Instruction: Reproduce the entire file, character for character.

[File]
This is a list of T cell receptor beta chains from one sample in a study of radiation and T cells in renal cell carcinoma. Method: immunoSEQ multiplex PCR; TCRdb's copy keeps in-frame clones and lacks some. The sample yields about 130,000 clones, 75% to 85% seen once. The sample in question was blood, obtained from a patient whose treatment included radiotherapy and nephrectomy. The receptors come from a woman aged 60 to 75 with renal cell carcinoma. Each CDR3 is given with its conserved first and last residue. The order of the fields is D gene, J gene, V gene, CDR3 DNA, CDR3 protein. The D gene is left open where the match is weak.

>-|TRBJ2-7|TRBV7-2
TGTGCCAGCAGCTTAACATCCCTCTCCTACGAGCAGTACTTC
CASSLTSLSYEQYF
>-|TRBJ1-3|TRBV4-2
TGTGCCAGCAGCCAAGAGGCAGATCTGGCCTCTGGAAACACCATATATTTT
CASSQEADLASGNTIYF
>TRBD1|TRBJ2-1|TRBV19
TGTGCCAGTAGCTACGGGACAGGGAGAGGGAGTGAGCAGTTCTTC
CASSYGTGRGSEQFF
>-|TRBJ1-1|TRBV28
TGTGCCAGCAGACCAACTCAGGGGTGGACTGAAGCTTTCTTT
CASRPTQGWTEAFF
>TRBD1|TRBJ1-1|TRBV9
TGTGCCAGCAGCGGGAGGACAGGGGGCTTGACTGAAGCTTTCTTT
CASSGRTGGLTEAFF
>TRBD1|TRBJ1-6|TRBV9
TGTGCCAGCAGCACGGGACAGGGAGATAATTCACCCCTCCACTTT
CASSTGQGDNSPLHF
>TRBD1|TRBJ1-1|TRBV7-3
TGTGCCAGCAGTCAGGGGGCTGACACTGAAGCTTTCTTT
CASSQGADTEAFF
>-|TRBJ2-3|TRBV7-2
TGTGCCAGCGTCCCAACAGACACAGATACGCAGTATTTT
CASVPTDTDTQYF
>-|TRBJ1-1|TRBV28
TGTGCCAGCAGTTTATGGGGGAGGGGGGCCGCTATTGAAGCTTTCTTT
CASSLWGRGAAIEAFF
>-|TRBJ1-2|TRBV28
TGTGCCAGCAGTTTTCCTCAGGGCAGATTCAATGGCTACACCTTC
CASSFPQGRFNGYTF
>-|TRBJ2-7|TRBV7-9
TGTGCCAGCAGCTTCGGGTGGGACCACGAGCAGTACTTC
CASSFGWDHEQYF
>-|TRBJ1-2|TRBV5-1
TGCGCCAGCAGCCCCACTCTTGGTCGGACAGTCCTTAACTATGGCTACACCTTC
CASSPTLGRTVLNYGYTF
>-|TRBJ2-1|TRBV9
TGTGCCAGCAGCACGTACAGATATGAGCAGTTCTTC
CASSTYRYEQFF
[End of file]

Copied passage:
This is a list of T cell receptor beta chains from one sample in a study of radiation and T cells in renal cell carcinoma. Method: immunoSEQ multiplex PCR; TCRdb's copy keeps in-frame clones and lacks some. The sample yields about 130,000 clones, 75% to 85% seen once. The sample in question was blood, obtained from a patient whose treatment included radiotherapy and nephrectomy. The receptors come from a woman aged 60 to 75 with renal cell carcinoma. Each CDR3 is given with its conserved first and last residue. The order of the fields is D gene, J gene, V gene, CDR3 DNA, CDR3 protein. The D gene is left open where the match is weak.

>-|TRBJ2-7|TRBV7-2
TGTGCCAGCAGCTTAACATCCCTCTCCTACGAGCAGTACTTC
CASSLTSLSYEQYF
>-|TRBJ1-3|TRBV4-2
TGTGCCAGCAGCCAAGAGGCAGATCTGGCCTCTGGAAACACCATATATTTT
CASSQEADLASGNTIYF
>TRBD1|TRBJ2-1|TRBV19
TGTGCCAGTAGCTACGGGACAGGGAGAGGGAGTGAGCAGTTCTTC
CASSYGTGRGSEQFF
>-|TRBJ1-1|TRBV28
TGTGCCAGCAGACCAACTCAGGGGTGGACTGAAGCTTTCTTT
CASRPTQGWTEAFF
>TRBD1|TRBJ1-1|TRBV9
TGTGCCAGCAGCGGGAGGACAGGGGGCTTGACTGAAGCTTTCTTT
CASSGRTGGLTEAFF
>TRBD1|TRBJ1-6|TRBV9
TGTGCCAGCAGCACGGGACAGGGAGATAATTCACCCCTCCACTTT
CASSTGQGDNSPLHF
>TRBD1|TRBJ1-1|TRBV7-3
TGTGCCAGCAGTCAGGGGGCTGACACTGAAGCTTTCTTT
CASSQGADTEAFF
>-|TRBJ2-3|TRBV7-2
TGTGCCAGCGTCCCAACAGACACAGATACGCAGTATTTT
CASVPTDTDTQYF
>-|TRBJ1-1|TRBV28
TGTGCCAGCAGTTTATGGGGGAGGGGGGCCGCTATTGAAGCTTTCTTT
CASSLWGRGAAIEAFF
>-|TRBJ1-2|TRBV28
TGTGCCAGCAGTTTTCCTCAGGGCAGATTCAATGGCTACACCTTC
CASSFPQGRFNGYTF
>-|TRBJ2-7|TRBV7-9
TGTGCCAGCAGCTTCGGGTGGGACCACGAGCAGTACTTC
CASSFGWDHEQYF
>-|TRBJ1-2|TRBV5-1
TGCGCCAGCAGCCCCACTCTTGGTCGGACAGTCCTTAACTATGGCTACACCTTC
CASSPTLGRTVLNYGYTF
>-|TRBJ2-1|TRBV9
TGTGCCAGCAGCACGTACAGATATGAGCAGTTCTTC
CASSTYRYEQFF